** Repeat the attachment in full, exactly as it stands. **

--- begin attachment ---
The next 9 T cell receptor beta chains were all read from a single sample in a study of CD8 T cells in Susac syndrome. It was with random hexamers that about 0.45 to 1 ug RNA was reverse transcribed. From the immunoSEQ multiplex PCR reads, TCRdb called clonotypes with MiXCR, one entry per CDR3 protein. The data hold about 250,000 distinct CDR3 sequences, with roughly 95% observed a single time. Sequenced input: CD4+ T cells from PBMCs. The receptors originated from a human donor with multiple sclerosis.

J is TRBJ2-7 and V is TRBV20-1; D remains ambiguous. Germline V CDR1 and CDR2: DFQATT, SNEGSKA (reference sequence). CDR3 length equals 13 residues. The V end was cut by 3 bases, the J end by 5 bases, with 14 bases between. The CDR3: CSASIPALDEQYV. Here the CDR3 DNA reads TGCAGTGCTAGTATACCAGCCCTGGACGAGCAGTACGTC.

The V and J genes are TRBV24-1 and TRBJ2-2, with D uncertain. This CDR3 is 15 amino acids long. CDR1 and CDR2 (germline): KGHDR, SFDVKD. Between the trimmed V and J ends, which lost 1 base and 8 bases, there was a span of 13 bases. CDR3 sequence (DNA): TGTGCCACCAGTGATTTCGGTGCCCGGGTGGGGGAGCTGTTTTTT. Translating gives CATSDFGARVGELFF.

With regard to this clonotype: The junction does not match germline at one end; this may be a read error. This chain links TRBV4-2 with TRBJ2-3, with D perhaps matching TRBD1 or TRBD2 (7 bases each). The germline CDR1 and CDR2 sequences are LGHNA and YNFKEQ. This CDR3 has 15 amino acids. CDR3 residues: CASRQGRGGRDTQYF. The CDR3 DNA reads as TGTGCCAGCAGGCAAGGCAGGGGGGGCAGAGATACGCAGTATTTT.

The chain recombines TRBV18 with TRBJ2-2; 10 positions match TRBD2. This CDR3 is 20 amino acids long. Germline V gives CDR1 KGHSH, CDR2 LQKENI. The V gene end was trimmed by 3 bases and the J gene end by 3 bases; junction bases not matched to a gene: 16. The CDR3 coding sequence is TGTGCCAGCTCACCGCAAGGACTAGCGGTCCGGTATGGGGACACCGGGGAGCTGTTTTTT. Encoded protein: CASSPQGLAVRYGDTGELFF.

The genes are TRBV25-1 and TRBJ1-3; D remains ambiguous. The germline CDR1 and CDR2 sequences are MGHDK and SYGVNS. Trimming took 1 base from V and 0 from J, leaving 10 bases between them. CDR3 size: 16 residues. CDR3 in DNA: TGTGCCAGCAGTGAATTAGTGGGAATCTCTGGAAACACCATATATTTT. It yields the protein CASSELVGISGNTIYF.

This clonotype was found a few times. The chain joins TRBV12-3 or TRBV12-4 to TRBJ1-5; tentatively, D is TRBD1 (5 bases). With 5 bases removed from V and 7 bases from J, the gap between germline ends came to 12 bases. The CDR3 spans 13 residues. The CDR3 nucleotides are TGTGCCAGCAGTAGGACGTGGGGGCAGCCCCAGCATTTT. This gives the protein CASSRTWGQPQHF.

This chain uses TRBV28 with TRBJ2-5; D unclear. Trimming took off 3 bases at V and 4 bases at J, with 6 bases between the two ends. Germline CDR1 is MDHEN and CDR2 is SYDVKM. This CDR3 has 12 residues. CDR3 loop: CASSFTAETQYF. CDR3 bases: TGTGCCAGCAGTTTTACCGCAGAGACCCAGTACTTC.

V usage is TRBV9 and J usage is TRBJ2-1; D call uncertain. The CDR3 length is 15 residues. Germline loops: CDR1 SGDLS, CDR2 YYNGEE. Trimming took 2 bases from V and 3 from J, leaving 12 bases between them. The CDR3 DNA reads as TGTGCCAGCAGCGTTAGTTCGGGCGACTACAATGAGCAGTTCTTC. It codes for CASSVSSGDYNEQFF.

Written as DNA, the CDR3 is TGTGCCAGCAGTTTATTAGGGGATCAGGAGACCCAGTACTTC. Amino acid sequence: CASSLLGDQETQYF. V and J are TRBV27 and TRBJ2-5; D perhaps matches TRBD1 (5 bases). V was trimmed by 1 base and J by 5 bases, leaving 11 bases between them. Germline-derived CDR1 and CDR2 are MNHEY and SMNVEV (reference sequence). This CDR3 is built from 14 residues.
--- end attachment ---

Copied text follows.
The next 9 T cell receptor beta chains were all read from a single sample in a study of CD8 T cells in Susac syndrome. It was with random hexamers that about 0.45 to 1 ug RNA was reverse transcribed. From the immunoSEQ multiplex PCR reads, TCRdb called clonotypes with MiXCR, one entry per CDR3 protein. The data hold about 250,000 distinct CDR3 sequences, with roughly 95% observed a single time. Sequenced input: CD4+ T cells from PBMCs. The receptors originated from a human donor with multiple sclerosis.

J is TRBJ2-7 and V is TRBV20-1; D remains ambiguous. Germline V CDR1 and CDR2: DFQATT, SNEGSKA (reference sequence). CDR3 length equals 13 residues. The V end was cut by 3 bases, the J end by 5 bases, with 14 bases between. The CDR3: CSASIPALDEQYV. Here the CDR3 DNA reads TGCAGTGCTAGTATACCAGCCCTGGACGAGCAGTACGTC.

The V and J genes are TRBV24-1 and TRBJ2-2, with D uncertain. This CDR3 is 15 amino acids long. CDR1 and CDR2 (germline): KGHDR, SFDVKD. Between the trimmed V and J ends, which lost 1 base and 8 bases, there was a span of 13 bases. CDR3 sequence (DNA): TGTGCCACCAGTGATTTCGGTGCCCGGGTGGGGGAGCTGTTTTTT. Translating gives CATSDFGARVGELFF.

With regard to this clonotype: The junction does not match germline at one end; this may be a read error. This chain links TRBV4-2 with TRBJ2-3, with D perhaps matching TRBD1 or TRBD2 (7 bases each). The germline CDR1 and CDR2 sequences are LGHNA and YNFKEQ. This CDR3 has 15 amino acids. CDR3 residues: CASRQGRGGRDTQYF. The CDR3 DNA reads as TGTGCCAGCAGGCAAGGCAGGGGGGGCAGAGATACGCAGTATTTT.

The chain recombines TRBV18 with TRBJ2-2; 10 positions match TRBD2. This CDR3 is 20 amino acids long. Germline V gives CDR1 KGHSH, CDR2 LQKENI. The V gene end was trimmed by 3 bases and the J gene end by 3 bases; junction bases not matched to a gene: 16. The CDR3 coding sequence is TGTGCCAGCTCACCGCAAGGACTAGCGGTCCGGTATGGGGACACCGGGGAGCTGTTTTTT. Encoded protein: CASSPQGLAVRYGDTGELFF.

The genes are TRBV25-1 and TRBJ1-3; D remains ambiguous. The germline CDR1 and CDR2 sequences are MGHDK and SYGVNS. Trimming took 1 base from V and 0 from J, leaving 10 bases between them. CDR3 size: 16 residues. CDR3 in DNA: TGTGCCAGCAGTGAATTAGTGGGAATCTCTGGAAACACCATATATTTT. It yields the protein CASSELVGISGNTIYF.

This clonotype was found a few times. The chain joins TRBV12-3 or TRBV12-4 to TRBJ1-5; tentatively, D is TRBD1 (5 bases). With 5 bases removed from V and 7 bases from J, the gap between germline ends came to 12 bases. The CDR3 spans 13 residues. The CDR3 nucleotides are TGTGCCAGCAGTAGGACGTGGGGGCAGCCCCAGCATTTT. This gives the protein CASSRTWGQPQHF.

This chain uses TRBV28 with TRBJ2-5; D unclear. Trimming took off 3 bases at V and 4 bases at J, with 6 bases between the two ends. Germline CDR1 is MDHEN and CDR2 is SYDVKM. This CDR3 has 12 residues. CDR3 loop: CASSFTAETQYF. CDR3 bases: TGTGCCAGCAGTTTTACCGCAGAGACCCAGTACTTC.

V usage is TRBV9 and J usage is TRBJ2-1; D call uncertain. The CDR3 length is 15 residues. Germline loops: CDR1 SGDLS, CDR2 YYNGEE. Trimming took 2 bases from V and 3 from J, leaving 12 bases between them. The CDR3 DNA reads as TGTGCCAGCAGCGTTAGTTCGGGCGACTACAATGAGCAGTTCTTC. It codes for CASSVSSGDYNEQFF.

Written as DNA, the CDR3 is TGTGCCAGCAGTTTATTAGGGGATCAGGAGACCCAGTACTTC. Amino acid sequence: CASSLLGDQETQYF. V and J are TRBV27 and TRBJ2-5; D perhaps matches TRBD1 (5 bases). V was trimmed by 1 base and J by 5 bases, leaving 11 bases between them. Germline-derived CDR1 and CDR2 are MNHEY and SMNVEV (reference sequence). This CDR3 is built from 14 residues.